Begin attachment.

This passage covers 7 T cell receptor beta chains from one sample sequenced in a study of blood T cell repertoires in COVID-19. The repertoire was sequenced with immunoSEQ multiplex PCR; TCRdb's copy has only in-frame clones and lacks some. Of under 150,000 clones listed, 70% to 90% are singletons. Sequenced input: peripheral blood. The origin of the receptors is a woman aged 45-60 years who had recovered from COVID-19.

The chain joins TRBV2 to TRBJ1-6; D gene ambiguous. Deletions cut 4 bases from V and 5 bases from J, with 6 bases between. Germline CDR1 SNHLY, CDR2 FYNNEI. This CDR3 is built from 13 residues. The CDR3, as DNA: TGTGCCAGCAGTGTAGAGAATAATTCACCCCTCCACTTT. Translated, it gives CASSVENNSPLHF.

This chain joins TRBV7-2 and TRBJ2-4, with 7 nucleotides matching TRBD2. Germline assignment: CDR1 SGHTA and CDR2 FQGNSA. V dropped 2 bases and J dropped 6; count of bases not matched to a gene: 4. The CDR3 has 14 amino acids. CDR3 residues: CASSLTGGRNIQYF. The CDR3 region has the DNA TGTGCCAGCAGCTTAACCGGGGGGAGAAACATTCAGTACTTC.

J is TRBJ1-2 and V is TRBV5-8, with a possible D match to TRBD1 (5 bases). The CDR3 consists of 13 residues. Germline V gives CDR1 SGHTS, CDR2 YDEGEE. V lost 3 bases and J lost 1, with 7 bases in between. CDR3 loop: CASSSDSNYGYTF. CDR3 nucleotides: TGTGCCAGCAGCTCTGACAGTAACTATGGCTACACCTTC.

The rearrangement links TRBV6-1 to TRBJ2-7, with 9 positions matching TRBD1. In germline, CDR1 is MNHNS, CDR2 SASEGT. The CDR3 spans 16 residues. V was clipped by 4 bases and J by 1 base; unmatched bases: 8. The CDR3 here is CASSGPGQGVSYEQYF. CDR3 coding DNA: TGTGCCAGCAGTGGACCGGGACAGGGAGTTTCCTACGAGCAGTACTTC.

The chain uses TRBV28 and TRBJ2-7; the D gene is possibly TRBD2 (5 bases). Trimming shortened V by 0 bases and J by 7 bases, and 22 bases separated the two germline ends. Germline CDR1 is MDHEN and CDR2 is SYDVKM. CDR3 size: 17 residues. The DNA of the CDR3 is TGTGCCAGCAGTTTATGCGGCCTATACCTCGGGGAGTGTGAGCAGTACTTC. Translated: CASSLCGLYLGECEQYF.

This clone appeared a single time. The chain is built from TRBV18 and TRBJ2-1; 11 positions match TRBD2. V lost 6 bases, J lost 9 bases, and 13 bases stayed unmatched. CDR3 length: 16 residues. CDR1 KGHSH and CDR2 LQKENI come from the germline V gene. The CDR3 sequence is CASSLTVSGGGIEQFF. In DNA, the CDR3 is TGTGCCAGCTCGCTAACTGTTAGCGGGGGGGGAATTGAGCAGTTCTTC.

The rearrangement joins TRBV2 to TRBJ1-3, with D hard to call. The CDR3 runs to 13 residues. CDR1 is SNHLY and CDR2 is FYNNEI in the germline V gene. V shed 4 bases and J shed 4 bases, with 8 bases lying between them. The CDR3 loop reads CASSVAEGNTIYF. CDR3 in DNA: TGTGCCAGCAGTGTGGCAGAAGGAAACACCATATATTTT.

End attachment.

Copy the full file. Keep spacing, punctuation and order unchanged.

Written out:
This passage covers 7 T cell receptor beta chains from one sample sequenced in a study of blood T cell repertoires in COVID-19. The repertoire was sequenced with immunoSEQ multiplex PCR; TCRdb's copy has only in-frame clones and lacks some. Of under 150,000 clones listed, 70% to 90% are singletons. Sequenced input: peripheral blood. The origin of the receptors is a woman aged 45-60 years who had recovered from COVID-19.

The chain joins TRBV2 to TRBJ1-6; D gene ambiguous. Deletions cut 4 bases from V and 5 bases from J, with 6 bases between. Germline CDR1 SNHLY, CDR2 FYNNEI. This CDR3 is built from 13 residues. The CDR3, as DNA: TGTGCCAGCAGTGTAGAGAATAATTCACCCCTCCACTTT. Translated, it gives CASSVENNSPLHF.

This chain joins TRBV7-2 and TRBJ2-4, with 7 nucleotides matching TRBD2. Germline assignment: CDR1 SGHTA and CDR2 FQGNSA. V dropped 2 bases and J dropped 6; count of bases not matched to a gene: 4. The CDR3 has 14 amino acids. CDR3 residues: CASSLTGGRNIQYF. The CDR3 region has the DNA TGTGCCAGCAGCTTAACCGGGGGGAGAAACATTCAGTACTTC.

J is TRBJ1-2 and V is TRBV5-8, with a possible D match to TRBD1 (5 bases). The CDR3 consists of 13 residues. Germline V gives CDR1 SGHTS, CDR2 YDEGEE. V lost 3 bases and J lost 1, with 7 bases in between. CDR3 loop: CASSSDSNYGYTF. CDR3 nucleotides: TGTGCCAGCAGCTCTGACAGTAACTATGGCTACACCTTC.

The rearrangement links TRBV6-1 to TRBJ2-7, with 9 positions matching TRBD1. In germline, CDR1 is MNHNS, CDR2 SASEGT. The CDR3 spans 16 residues. V was clipped by 4 bases and J by 1 base; unmatched bases: 8. The CDR3 here is CASSGPGQGVSYEQYF. CDR3 coding DNA: TGTGCCAGCAGTGGACCGGGACAGGGAGTTTCCTACGAGCAGTACTTC.

The chain uses TRBV28 and TRBJ2-7; the D gene is possibly TRBD2 (5 bases). Trimming shortened V by 0 bases and J by 7 bases, and 22 bases separated the two germline ends. Germline CDR1 is MDHEN and CDR2 is SYDVKM. CDR3 size: 17 residues. The DNA of the CDR3 is TGTGCCAGCAGTTTATGCGGCCTATACCTCGGGGAGTGTGAGCAGTACTTC. Translated: CASSLCGLYLGECEQYF.

This clone appeared a single time. The chain is built from TRBV18 and TRBJ2-1; 11 positions match TRBD2. V lost 6 bases, J lost 9 bases, and 13 bases stayed unmatched. CDR3 length: 16 residues. CDR1 KGHSH and CDR2 LQKENI come from the germline V gene. The CDR3 sequence is CASSLTVSGGGIEQFF. In DNA, the CDR3 is TGTGCCAGCTCGCTAACTGTTAGCGGGGGGGGAATTGAGCAGTTCTTC.

The rearrangement joins TRBV2 to TRBJ1-3, with D hard to call. The CDR3 runs to 13 residues. CDR1 is SNHLY and CDR2 is FYNNEI in the germline V gene. V shed 4 bases and J shed 4 bases, with 8 bases lying between them. The CDR3 loop reads CASSVAEGNTIYF. CDR3 in DNA: TGTGCCAGCAGTGTGGCAGAAGGAAACACCATATATTTT.